Beginner's Guide to Glass Engraving

By Paul Miceli

Glass engraving is the practice of etching pictures and letters onto glass objects, and can become the foundation of an incredibly satisfying hobby or small craft business. The earliest forms of glass engraving date back to the days of the Egyptian dynasties, and classic examples are displayed at many museums. Even the complete beginner, with the right tools and just a small amount of practice, can turn out great pieces of work.


Always work in a well-lit area on a solid table with all of the correct tools and materials within easy reach. It helps to use a comfortable chair that supports your back, because the engraving process is often lengthy. Always wear safety goggles to protect your eyes from small shards of flying glass and gloves to preserve your hands if the glass object breaks. Establish a feel for the different engraving tools available. Small diamond or tungsten carbide bits fitted to a rotating tool are ideal for delicate work, while a dental drill or a drill bit fitted to a rotating tool is preferable for bolder engraving. Purchase a an engraver that can perform both functions if you are really serious about glass engraving.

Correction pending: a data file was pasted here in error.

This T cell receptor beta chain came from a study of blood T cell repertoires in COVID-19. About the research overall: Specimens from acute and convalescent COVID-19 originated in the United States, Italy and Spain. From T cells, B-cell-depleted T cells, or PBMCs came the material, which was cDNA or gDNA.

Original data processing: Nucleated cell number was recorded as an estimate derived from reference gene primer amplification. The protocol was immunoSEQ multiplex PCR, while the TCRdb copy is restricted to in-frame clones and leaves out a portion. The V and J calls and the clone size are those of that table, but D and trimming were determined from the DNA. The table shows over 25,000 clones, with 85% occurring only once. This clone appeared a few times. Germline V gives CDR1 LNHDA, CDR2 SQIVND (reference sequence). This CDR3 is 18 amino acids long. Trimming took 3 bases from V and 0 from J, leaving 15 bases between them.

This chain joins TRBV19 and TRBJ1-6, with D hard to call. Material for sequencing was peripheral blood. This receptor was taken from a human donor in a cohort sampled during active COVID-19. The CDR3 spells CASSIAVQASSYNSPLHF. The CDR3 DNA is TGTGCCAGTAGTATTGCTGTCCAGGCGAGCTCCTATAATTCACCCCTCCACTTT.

To save time and money in the early stages, spend some time practicing engraving techniques on old pieces of glass. Washed jelly jars make an ideal practice material, and these are easily acquired from household waste or by asking friends to save them for you. Place dark cloth on your working surface to improve visibility as you engrave, and try to create different designs and pictures freehand while you familiarize yourself with the tools. Remember to apply water to the surface of the glass at regular intervals to keep the medium cool and to reduce the quantity of flying shards of glass.

Your First Project

Choose an attractive piece of glass and create a stencil by drawing your design on a piece of solid card stock and cutting out the shapes carefully with a sharp utility knife. Tape the stencil to the glass, making sure the edges are firmly set against the surface. Smear a thin layer of waxed carbon across the exposed part of the stencil to create the outlines of your design before removing the piece of card stock. Your glass is ready to be engraved.


Concentrate on the bold areas of the design first, and work from the middle of these sections toward the outside edge. By starting in the center, any small slips you make as the drill hits the glass surface can be swallowed up as engraving continues. Take particular care not to engrave past definite edges, and remember to water down the glass regularly to keep it cool. Finish engraving your first piece of glass by focusing on the finer details, and don’t be too worried if your first design isn’t perfect. Your skills will improve as you complete more projects.

© Demand Media 2011